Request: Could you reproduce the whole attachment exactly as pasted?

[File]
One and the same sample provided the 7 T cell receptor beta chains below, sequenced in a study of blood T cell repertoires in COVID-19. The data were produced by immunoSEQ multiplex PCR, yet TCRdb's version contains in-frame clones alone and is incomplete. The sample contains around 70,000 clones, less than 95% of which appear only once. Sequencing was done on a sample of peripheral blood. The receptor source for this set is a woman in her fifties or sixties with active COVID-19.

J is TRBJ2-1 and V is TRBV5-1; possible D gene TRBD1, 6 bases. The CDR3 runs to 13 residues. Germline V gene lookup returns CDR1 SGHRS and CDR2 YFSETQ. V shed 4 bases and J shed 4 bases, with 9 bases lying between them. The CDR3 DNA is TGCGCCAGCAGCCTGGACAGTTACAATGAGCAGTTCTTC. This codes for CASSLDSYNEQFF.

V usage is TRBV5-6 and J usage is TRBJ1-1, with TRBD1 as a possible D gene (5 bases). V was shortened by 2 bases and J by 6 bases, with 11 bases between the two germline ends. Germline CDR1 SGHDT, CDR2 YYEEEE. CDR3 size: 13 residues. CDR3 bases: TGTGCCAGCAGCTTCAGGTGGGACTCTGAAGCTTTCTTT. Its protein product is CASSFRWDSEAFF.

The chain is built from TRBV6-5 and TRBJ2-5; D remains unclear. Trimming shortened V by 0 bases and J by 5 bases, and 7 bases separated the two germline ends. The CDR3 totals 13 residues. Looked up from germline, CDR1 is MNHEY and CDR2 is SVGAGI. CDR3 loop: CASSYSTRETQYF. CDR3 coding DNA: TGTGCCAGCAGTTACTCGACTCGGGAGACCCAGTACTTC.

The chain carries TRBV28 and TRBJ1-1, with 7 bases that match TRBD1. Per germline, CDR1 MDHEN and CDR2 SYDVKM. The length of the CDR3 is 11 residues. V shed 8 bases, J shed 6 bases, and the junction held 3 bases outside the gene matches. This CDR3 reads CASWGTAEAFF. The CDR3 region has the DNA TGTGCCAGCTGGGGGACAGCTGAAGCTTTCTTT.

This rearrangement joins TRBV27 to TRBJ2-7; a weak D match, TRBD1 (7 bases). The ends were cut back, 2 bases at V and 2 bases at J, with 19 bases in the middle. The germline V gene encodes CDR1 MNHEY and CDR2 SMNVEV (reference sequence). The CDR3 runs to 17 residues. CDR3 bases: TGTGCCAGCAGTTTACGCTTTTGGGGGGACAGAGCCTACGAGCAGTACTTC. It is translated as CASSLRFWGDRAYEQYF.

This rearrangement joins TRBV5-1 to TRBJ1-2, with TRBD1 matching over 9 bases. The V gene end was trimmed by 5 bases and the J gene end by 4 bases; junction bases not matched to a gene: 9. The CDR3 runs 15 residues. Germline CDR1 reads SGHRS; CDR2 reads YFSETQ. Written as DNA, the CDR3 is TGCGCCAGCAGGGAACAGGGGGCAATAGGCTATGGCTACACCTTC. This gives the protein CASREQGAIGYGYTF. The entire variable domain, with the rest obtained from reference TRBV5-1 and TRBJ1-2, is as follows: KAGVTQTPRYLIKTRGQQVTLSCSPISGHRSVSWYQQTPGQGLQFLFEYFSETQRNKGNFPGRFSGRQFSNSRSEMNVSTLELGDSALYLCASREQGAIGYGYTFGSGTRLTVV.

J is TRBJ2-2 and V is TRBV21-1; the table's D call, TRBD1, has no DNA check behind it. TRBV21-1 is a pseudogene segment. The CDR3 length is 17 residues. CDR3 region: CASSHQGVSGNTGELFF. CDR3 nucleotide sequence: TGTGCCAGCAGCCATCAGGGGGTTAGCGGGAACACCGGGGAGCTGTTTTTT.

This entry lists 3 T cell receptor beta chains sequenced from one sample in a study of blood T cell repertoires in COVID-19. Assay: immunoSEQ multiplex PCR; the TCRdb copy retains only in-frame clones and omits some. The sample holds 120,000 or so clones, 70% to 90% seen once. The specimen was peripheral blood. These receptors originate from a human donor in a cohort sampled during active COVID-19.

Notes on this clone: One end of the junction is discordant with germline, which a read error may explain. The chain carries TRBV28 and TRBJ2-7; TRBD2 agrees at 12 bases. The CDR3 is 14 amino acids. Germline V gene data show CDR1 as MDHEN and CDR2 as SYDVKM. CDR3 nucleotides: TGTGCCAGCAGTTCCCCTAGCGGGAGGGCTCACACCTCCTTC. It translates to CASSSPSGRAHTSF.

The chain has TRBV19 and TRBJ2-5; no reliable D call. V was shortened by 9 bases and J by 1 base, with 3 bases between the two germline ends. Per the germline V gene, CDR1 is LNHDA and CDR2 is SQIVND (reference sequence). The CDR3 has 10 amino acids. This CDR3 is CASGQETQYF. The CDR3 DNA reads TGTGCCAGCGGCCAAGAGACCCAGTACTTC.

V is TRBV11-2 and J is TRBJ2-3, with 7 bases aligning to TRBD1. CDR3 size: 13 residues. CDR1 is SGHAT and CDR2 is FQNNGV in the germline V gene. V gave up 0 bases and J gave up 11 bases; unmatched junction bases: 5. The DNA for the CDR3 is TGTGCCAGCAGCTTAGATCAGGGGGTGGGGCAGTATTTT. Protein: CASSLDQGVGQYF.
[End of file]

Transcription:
One and the same sample provided the 7 T cell receptor beta chains below, sequenced in a study of blood T cell repertoires in COVID-19. The data were produced by immunoSEQ multiplex PCR, yet TCRdb's version contains in-frame clones alone and is incomplete. The sample contains around 70,000 clones, less than 95% of which appear only once. Sequencing was done on a sample of peripheral blood. The receptor source for this set is a woman in her fifties or sixties with active COVID-19.

J is TRBJ2-1 and V is TRBV5-1; possible D gene TRBD1, 6 bases. The CDR3 runs to 13 residues. Germline V gene lookup returns CDR1 SGHRS and CDR2 YFSETQ. V shed 4 bases and J shed 4 bases, with 9 bases lying between them. The CDR3 DNA is TGCGCCAGCAGCCTGGACAGTTACAATGAGCAGTTCTTC. This codes for CASSLDSYNEQFF.

V usage is TRBV5-6 and J usage is TRBJ1-1, with TRBD1 as a possible D gene (5 bases). V was shortened by 2 bases and J by 6 bases, with 11 bases between the two germline ends. Germline CDR1 SGHDT, CDR2 YYEEEE. CDR3 size: 13 residues. CDR3 bases: TGTGCCAGCAGCTTCAGGTGGGACTCTGAAGCTTTCTTT. Its protein product is CASSFRWDSEAFF.

The chain is built from TRBV6-5 and TRBJ2-5; D remains unclear. Trimming shortened V by 0 bases and J by 5 bases, and 7 bases separated the two germline ends. The CDR3 totals 13 residues. Looked up from germline, CDR1 is MNHEY and CDR2 is SVGAGI. CDR3 loop: CASSYSTRETQYF. CDR3 coding DNA: TGTGCCAGCAGTTACTCGACTCGGGAGACCCAGTACTTC.

The chain carries TRBV28 and TRBJ1-1, with 7 bases that match TRBD1. Per germline, CDR1 MDHEN and CDR2 SYDVKM. The length of the CDR3 is 11 residues. V shed 8 bases, J shed 6 bases, and the junction held 3 bases outside the gene matches. This CDR3 reads CASWGTAEAFF. The CDR3 region has the DNA TGTGCCAGCTGGGGGACAGCTGAAGCTTTCTTT.

This rearrangement joins TRBV27 to TRBJ2-7; a weak D match, TRBD1 (7 bases). The ends were cut back, 2 bases at V and 2 bases at J, with 19 bases in the middle. The germline V gene encodes CDR1 MNHEY and CDR2 SMNVEV (reference sequence). The CDR3 runs to 17 residues. CDR3 bases: TGTGCCAGCAGTTTACGCTTTTGGGGGGACAGAGCCTACGAGCAGTACTTC. It is translated as CASSLRFWGDRAYEQYF.

This rearrangement joins TRBV5-1 to TRBJ1-2, with TRBD1 matching over 9 bases. The V gene end was trimmed by 5 bases and the J gene end by 4 bases; junction bases not matched to a gene: 9. The CDR3 runs 15 residues. Germline CDR1 reads SGHRS; CDR2 reads YFSETQ. Written as DNA, the CDR3 is TGCGCCAGCAGGGAACAGGGGGCAATAGGCTATGGCTACACCTTC. This gives the protein CASREQGAIGYGYTF. The entire variable domain, with the rest obtained from reference TRBV5-1 and TRBJ1-2, is as follows: KAGVTQTPRYLIKTRGQQVTLSCSPISGHRSVSWYQQTPGQGLQFLFEYFSETQRNKGNFPGRFSGRQFSNSRSEMNVSTLELGDSALYLCASREQGAIGYGYTFGSGTRLTVV.

J is TRBJ2-2 and V is TRBV21-1; the table's D call, TRBD1, has no DNA check behind it. TRBV21-1 is a pseudogene segment. The CDR3 length is 17 residues. CDR3 region: CASSHQGVSGNTGELFF. CDR3 nucleotide sequence: TGTGCCAGCAGCCATCAGGGGGTTAGCGGGAACACCGGGGAGCTGTTTTTT.

This entry lists 3 T cell receptor beta chains sequenced from one sample in a study of blood T cell repertoires in COVID-19. Assay: immunoSEQ multiplex PCR; the TCRdb copy retains only in-frame clones and omits some. The sample holds 120,000 or so clones, 70% to 90% seen once. The specimen was peripheral blood. These receptors originate from a human donor in a cohort sampled during active COVID-19.

Notes on this clone: One end of the junction is discordant with germline, which a read error may explain. The chain carries TRBV28 and TRBJ2-7; TRBD2 agrees at 12 bases. The CDR3 is 14 amino acids. Germline V gene data show CDR1 as MDHEN and CDR2 as SYDVKM. CDR3 nucleotides: TGTGCCAGCAGTTCCCCTAGCGGGAGGGCTCACACCTCCTTC. It translates to CASSSPSGRAHTSF.

The chain has TRBV19 and TRBJ2-5; no reliable D call. V was shortened by 9 bases and J by 1 base, with 3 bases between the two germline ends. Per the germline V gene, CDR1 is LNHDA and CDR2 is SQIVND (reference sequence). The CDR3 has 10 amino acids. This CDR3 is CASGQETQYF. The CDR3 DNA reads TGTGCCAGCGGCCAAGAGACCCAGTACTTC.

V is TRBV11-2 and J is TRBJ2-3, with 7 bases aligning to TRBD1. CDR3 size: 13 residues. CDR1 is SGHAT and CDR2 is FQNNGV in the germline V gene. V gave up 0 bases and J gave up 11 bases; unmatched junction bases: 5. The DNA for the CDR3 is TGTGCCAGCAGCTTAGATCAGGGGGTGGGGCAGTATTTT. Protein: CASSLDQGVGQYF.